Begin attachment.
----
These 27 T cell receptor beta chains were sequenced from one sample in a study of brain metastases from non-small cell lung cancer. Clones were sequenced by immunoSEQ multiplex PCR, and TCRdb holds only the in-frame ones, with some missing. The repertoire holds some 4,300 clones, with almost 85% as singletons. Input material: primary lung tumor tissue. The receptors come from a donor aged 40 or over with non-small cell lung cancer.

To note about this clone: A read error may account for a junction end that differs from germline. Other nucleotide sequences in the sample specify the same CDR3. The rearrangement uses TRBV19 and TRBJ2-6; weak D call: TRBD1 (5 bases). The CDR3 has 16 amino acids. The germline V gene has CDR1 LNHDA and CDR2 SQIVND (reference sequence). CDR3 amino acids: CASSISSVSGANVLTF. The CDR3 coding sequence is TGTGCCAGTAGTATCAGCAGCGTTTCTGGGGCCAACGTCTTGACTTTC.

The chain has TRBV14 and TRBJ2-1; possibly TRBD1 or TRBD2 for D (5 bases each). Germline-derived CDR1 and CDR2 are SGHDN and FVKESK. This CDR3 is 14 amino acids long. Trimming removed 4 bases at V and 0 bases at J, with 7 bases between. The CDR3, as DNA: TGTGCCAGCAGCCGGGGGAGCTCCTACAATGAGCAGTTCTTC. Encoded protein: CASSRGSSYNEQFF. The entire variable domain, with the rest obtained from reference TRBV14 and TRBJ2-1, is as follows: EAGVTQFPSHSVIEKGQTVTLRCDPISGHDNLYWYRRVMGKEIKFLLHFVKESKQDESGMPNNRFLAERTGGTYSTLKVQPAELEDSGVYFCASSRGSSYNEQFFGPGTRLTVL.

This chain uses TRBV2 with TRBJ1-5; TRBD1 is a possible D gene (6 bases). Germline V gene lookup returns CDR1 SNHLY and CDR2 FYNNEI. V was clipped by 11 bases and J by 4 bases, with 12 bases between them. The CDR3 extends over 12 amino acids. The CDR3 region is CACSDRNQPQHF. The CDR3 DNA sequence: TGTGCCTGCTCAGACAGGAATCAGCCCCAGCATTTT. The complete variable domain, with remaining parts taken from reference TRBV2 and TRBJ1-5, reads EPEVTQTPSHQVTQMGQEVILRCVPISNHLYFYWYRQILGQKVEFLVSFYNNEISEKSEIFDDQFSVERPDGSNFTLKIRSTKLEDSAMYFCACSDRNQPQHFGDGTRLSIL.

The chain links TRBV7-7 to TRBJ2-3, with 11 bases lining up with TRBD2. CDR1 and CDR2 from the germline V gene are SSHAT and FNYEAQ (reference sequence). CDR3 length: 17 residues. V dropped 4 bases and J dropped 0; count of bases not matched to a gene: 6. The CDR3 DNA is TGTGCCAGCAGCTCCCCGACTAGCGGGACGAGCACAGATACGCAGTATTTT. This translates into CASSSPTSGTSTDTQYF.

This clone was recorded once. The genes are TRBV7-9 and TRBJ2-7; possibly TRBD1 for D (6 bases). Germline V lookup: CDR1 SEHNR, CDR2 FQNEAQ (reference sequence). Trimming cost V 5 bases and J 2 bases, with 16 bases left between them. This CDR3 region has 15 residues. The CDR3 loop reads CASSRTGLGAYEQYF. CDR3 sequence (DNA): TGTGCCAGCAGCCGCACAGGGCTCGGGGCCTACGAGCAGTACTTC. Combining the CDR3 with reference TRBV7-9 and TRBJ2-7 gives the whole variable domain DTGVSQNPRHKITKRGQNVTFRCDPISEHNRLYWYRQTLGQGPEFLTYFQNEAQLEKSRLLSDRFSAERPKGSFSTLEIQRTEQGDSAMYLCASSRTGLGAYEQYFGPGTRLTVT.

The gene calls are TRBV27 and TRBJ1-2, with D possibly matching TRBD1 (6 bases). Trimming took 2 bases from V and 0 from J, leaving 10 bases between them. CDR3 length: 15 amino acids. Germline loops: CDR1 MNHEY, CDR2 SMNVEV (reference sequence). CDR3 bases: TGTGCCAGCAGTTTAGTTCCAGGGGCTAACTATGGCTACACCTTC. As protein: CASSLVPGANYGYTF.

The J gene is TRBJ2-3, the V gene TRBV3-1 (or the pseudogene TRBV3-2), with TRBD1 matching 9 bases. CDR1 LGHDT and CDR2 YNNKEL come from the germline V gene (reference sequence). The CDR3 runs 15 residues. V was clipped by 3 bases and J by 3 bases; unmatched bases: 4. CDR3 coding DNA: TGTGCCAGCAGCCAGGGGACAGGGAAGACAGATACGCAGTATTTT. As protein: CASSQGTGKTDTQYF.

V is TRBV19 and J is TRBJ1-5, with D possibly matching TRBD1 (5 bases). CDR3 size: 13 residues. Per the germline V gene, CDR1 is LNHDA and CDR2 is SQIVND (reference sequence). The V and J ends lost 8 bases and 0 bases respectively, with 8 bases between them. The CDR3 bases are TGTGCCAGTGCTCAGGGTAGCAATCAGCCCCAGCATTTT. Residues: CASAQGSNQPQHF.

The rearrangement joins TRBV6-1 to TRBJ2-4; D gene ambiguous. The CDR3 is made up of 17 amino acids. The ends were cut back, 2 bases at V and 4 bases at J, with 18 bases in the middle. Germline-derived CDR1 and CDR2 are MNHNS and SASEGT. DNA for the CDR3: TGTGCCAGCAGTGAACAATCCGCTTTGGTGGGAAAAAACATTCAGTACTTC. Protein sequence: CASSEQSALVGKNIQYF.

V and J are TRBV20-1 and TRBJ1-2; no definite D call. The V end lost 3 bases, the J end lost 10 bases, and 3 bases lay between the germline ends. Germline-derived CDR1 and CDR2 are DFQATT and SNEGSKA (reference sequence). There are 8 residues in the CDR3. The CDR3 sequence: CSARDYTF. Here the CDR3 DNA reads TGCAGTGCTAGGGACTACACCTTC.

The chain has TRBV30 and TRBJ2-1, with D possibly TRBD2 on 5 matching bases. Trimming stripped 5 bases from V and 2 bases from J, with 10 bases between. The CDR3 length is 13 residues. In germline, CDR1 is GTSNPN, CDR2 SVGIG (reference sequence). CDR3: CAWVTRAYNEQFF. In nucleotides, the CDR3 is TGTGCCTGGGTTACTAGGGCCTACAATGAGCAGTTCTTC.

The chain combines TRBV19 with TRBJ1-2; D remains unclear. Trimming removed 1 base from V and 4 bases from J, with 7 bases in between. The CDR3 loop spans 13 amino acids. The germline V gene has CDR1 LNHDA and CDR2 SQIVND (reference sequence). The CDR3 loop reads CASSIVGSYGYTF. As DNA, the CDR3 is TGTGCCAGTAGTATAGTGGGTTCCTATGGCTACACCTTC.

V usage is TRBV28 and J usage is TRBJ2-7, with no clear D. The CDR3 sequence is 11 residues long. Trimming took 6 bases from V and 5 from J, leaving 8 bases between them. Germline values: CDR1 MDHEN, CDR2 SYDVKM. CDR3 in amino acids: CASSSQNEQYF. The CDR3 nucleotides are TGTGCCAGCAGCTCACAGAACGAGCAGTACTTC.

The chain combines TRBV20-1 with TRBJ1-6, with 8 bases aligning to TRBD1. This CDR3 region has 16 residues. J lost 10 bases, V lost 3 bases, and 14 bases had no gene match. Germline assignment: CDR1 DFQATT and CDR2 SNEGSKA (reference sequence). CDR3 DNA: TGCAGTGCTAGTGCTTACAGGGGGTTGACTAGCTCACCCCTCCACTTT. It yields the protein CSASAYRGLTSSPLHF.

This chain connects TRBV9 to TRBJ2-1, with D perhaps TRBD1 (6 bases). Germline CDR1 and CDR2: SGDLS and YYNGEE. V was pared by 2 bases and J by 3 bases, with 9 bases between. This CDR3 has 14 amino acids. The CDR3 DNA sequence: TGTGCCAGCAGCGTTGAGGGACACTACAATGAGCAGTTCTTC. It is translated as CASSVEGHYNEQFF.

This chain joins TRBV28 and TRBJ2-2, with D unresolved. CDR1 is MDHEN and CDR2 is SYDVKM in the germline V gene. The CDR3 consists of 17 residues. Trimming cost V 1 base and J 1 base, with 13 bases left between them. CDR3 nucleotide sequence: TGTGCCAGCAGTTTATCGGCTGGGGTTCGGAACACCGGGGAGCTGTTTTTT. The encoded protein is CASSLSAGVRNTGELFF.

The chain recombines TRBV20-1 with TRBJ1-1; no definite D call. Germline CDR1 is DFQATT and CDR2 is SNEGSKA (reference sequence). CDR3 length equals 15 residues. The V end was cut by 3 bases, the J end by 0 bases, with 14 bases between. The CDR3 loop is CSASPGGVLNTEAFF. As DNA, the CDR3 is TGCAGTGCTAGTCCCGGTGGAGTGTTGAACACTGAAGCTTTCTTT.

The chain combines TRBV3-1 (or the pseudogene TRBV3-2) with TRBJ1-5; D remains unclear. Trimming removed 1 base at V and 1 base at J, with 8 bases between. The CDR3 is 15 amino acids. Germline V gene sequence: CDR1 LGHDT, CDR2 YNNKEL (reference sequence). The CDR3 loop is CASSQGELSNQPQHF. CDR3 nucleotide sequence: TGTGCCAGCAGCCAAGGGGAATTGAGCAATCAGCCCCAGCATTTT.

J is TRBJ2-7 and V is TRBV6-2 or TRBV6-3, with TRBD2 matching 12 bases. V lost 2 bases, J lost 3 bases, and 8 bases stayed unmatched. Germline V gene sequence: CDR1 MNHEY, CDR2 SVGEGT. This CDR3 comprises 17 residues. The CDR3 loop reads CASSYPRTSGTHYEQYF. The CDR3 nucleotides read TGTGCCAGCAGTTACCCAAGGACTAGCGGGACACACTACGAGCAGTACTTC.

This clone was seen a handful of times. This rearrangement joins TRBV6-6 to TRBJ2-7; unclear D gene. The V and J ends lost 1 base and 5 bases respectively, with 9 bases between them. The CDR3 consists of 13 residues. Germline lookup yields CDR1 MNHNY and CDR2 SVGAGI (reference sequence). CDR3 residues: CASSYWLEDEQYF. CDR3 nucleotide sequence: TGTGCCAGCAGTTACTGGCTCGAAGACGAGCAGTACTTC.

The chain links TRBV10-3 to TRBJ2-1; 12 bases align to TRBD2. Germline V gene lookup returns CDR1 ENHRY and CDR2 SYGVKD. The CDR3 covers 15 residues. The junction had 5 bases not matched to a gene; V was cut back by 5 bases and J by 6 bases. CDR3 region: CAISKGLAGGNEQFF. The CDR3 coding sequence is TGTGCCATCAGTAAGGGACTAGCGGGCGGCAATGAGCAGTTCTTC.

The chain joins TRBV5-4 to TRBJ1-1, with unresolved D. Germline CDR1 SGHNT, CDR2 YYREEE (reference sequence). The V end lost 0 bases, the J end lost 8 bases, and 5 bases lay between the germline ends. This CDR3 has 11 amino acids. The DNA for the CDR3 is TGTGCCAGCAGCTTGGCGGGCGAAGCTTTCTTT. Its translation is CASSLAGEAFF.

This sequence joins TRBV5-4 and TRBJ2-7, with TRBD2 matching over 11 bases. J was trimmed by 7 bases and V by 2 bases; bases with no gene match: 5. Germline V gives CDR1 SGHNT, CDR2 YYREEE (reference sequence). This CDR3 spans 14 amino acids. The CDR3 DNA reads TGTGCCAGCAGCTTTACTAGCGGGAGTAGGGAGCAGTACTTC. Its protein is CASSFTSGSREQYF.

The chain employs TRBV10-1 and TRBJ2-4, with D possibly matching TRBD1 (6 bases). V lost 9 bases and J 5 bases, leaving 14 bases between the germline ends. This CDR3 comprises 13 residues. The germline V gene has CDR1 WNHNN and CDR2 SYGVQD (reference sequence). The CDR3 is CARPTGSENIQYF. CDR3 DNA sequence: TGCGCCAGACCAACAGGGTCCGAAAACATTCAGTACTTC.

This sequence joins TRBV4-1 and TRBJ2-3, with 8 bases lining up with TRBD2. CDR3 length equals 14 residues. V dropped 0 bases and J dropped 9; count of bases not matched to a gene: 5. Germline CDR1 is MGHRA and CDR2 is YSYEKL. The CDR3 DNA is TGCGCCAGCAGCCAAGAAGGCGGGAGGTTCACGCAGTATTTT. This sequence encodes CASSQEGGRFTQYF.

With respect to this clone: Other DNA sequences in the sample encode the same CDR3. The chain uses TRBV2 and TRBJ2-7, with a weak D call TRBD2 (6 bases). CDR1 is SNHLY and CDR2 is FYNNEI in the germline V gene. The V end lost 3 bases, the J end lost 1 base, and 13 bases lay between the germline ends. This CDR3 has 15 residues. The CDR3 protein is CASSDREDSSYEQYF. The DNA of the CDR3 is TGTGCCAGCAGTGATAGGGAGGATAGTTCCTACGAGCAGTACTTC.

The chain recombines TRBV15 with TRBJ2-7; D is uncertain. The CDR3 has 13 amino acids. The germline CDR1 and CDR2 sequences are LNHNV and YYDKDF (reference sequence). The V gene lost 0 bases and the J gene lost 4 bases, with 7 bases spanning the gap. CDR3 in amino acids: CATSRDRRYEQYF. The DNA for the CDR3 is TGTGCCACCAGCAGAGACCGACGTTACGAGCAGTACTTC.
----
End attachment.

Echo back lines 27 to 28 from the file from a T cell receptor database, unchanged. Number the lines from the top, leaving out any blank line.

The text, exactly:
With respect to this clone: Other DNA sequences in the sample encode the same CDR3. The chain uses TRBV2 and TRBJ2-7, with a weak D call TRBD2 (6 bases). CDR1 is SNHLY and CDR2 is FYNNEI in the germline V gene. The V end lost 3 bases, the J end lost 1 base, and 13 bases lay between the germline ends. This CDR3 has 15 residues. The CDR3 protein is CASSDREDSSYEQYF. The DNA of the CDR3 is TGTGCCAGCAGTGATAGGGAGGATAGTTCCTACGAGCAGTACTTC.

The chain recombines TRBV15 with TRBJ2-7; D is uncertain. The CDR3 has 13 amino acids. The germline CDR1 and CDR2 sequences are LNHNV and YYDKDF (reference sequence). The V gene lost 0 bases and the J gene lost 4 bases, with 7 bases spanning the gap. CDR3 in amino acids: CATSRDRRYEQYF. The DNA for the CDR3 is TGTGCCACCAGCAGAGACCGACGTTACGAGCAGTACTTC.